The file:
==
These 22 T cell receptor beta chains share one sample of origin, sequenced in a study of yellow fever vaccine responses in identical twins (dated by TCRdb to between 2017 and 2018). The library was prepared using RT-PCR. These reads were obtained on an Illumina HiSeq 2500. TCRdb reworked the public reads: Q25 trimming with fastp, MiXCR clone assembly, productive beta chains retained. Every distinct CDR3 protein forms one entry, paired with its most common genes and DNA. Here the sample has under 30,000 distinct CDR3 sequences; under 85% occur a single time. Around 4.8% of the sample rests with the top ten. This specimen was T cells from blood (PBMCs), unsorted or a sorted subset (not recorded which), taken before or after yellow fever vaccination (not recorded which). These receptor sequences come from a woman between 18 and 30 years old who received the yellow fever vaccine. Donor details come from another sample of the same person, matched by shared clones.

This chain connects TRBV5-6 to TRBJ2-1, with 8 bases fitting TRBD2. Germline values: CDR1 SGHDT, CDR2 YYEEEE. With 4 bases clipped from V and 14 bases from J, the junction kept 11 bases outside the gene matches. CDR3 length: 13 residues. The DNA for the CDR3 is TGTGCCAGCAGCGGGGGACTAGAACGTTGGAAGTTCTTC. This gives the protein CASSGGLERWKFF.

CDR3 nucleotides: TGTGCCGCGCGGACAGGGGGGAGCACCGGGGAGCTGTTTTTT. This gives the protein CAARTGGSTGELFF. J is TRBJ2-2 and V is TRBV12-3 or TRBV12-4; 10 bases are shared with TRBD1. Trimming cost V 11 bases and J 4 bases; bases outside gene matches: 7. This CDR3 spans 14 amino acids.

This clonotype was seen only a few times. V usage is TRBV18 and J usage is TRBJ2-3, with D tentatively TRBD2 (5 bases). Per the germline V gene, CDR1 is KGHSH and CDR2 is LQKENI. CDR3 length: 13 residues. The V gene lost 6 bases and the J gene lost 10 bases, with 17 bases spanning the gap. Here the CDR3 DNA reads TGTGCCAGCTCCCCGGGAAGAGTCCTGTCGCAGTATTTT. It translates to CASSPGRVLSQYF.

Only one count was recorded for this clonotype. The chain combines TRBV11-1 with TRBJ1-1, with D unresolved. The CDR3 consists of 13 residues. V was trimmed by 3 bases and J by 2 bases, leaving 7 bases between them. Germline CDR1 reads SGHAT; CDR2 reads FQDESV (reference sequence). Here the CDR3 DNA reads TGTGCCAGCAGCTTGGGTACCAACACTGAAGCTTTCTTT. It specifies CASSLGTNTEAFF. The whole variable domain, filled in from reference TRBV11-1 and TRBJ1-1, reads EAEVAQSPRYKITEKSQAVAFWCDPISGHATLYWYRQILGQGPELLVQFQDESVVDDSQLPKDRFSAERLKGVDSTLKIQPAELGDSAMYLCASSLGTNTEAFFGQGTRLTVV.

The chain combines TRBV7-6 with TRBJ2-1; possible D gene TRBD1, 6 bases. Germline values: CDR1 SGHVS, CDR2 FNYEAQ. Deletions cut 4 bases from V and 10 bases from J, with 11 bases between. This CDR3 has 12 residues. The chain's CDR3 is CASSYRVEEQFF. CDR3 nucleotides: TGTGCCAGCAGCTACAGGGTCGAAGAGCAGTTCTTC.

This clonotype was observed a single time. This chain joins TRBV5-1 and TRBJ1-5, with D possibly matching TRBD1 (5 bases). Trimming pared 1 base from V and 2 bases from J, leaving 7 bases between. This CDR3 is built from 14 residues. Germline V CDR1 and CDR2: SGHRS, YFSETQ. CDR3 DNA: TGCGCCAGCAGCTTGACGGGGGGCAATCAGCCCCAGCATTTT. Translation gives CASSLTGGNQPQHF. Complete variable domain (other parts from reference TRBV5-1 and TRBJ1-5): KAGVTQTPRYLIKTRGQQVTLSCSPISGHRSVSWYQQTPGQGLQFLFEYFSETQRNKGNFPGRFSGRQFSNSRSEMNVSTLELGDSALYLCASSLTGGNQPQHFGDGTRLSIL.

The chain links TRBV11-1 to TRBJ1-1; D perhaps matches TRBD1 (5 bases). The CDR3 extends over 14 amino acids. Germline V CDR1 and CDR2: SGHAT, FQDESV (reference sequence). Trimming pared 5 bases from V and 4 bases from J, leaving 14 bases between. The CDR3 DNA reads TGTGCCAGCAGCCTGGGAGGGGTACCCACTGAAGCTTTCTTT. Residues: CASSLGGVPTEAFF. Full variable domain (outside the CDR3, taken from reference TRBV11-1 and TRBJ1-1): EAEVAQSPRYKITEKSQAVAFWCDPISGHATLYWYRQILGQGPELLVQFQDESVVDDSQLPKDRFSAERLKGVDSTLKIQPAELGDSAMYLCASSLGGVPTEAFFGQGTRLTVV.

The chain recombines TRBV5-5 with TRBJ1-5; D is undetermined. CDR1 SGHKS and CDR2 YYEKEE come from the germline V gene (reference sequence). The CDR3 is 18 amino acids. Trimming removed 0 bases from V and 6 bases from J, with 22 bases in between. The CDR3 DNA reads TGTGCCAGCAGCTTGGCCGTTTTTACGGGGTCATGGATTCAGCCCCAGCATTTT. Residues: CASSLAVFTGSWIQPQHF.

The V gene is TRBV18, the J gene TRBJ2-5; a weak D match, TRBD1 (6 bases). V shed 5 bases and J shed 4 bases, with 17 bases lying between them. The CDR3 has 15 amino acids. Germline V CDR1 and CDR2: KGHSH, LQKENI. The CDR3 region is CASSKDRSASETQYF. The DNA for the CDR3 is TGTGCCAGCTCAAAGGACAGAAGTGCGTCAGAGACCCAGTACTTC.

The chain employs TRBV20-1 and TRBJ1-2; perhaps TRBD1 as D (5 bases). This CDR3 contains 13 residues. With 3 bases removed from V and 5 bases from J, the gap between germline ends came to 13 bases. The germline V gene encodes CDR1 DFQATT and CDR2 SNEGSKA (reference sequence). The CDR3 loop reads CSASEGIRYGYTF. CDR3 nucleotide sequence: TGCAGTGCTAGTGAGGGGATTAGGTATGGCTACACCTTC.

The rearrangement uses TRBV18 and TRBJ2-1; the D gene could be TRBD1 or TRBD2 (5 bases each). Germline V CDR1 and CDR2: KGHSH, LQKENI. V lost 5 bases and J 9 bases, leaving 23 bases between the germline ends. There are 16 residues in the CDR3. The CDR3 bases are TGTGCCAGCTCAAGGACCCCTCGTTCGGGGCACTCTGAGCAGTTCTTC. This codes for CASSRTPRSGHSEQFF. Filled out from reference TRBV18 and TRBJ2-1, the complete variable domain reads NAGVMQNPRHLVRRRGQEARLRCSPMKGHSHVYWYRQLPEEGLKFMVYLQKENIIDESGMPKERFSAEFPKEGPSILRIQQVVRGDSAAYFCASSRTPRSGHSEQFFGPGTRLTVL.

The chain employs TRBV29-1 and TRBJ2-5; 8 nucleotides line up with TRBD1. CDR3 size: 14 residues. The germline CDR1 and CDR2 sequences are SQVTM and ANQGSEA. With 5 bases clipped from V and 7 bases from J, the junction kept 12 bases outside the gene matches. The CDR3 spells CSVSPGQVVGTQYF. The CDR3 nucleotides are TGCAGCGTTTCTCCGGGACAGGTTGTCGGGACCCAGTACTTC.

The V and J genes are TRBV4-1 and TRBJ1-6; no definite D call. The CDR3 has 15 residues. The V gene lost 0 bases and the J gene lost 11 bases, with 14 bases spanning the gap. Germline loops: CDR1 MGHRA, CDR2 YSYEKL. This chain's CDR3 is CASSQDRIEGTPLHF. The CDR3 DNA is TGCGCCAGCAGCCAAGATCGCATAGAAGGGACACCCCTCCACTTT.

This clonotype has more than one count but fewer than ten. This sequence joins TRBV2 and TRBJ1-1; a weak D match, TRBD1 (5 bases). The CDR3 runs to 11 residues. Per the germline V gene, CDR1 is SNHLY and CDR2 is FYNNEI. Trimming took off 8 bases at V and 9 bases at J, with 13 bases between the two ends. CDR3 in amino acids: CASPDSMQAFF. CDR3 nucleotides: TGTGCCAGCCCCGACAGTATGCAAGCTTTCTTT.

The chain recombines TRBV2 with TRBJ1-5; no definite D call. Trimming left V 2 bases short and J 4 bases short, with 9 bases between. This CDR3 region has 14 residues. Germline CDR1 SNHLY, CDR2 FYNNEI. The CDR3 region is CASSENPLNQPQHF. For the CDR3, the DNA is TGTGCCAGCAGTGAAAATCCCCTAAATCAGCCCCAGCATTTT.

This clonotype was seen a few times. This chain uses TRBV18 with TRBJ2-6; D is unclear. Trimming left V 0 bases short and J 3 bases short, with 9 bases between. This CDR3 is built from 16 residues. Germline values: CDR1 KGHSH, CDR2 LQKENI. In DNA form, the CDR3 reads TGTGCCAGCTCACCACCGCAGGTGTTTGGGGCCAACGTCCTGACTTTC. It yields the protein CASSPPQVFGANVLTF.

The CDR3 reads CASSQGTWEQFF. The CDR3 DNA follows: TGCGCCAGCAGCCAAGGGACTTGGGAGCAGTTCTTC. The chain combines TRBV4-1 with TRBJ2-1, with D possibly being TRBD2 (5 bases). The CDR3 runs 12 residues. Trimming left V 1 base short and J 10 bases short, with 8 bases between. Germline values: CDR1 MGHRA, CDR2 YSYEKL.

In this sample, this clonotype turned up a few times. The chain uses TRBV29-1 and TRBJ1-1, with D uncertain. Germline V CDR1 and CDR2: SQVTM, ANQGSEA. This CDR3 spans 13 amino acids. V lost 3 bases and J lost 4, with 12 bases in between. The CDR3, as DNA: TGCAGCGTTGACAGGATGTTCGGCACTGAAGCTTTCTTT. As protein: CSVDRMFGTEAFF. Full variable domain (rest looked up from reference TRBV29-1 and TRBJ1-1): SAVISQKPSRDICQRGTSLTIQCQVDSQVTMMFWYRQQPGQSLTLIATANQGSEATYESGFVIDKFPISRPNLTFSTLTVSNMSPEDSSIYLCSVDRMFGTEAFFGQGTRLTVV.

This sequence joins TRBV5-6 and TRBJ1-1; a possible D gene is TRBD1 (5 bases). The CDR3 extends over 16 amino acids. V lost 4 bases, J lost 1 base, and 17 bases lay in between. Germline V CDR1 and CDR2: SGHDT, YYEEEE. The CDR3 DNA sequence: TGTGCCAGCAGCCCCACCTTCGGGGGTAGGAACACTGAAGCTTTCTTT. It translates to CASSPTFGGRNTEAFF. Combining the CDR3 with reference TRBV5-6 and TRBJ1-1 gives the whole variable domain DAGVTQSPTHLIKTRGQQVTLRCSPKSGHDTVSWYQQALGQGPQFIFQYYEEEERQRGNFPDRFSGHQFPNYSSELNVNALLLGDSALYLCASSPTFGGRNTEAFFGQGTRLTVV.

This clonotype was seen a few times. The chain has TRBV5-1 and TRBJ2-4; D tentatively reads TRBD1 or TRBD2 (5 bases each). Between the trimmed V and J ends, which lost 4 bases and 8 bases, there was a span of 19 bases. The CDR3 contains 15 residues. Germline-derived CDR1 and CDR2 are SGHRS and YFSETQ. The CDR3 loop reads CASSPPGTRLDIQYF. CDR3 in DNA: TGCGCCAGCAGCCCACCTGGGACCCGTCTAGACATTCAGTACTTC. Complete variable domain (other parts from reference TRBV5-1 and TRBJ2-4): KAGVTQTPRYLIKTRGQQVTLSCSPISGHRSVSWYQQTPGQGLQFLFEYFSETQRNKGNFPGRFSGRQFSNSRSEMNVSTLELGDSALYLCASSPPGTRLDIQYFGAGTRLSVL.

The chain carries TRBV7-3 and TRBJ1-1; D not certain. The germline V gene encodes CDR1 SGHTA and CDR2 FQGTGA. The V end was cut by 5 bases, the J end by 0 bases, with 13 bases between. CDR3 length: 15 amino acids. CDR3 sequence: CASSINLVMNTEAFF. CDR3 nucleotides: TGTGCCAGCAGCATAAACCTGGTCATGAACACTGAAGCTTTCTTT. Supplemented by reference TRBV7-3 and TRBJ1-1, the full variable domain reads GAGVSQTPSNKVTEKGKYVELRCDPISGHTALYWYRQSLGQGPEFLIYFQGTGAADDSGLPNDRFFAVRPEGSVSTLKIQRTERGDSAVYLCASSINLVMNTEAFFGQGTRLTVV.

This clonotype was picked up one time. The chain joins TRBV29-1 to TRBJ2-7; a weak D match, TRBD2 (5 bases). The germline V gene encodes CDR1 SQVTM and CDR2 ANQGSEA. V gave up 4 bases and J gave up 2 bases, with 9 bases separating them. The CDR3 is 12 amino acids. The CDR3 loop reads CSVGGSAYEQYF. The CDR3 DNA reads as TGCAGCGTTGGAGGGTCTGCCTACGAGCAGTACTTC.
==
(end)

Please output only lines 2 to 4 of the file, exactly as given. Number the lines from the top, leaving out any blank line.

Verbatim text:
This chain connects TRBV5-6 to TRBJ2-1, with 8 bases fitting TRBD2. Germline values: CDR1 SGHDT, CDR2 YYEEEE. With 4 bases clipped from V and 14 bases from J, the junction kept 11 bases outside the gene matches. CDR3 length: 13 residues. The DNA for the CDR3 is TGTGCCAGCAGCGGGGGACTAGAACGTTGGAAGTTCTTC. This gives the protein CASSGGLERWKFF.

CDR3 nucleotides: TGTGCCGCGCGGACAGGGGGGAGCACCGGGGAGCTGTTTTTT. This gives the protein CAARTGGSTGELFF. J is TRBJ2-2 and V is TRBV12-3 or TRBV12-4; 10 bases are shared with TRBD1. Trimming cost V 11 bases and J 4 bases; bases outside gene matches: 7. This CDR3 spans 14 amino acids.

This clonotype was seen only a few times. V usage is TRBV18 and J usage is TRBJ2-3, with D tentatively TRBD2 (5 bases). Per the germline V gene, CDR1 is KGHSH and CDR2 is LQKENI. CDR3 length: 13 residues. The V gene lost 6 bases and the J gene lost 10 bases, with 17 bases spanning the gap. Here the CDR3 DNA reads TGTGCCAGCTCCCCGGGAAGAGTCCTGTCGCAGTATTTT. It translates to CASSPGRVLSQYF.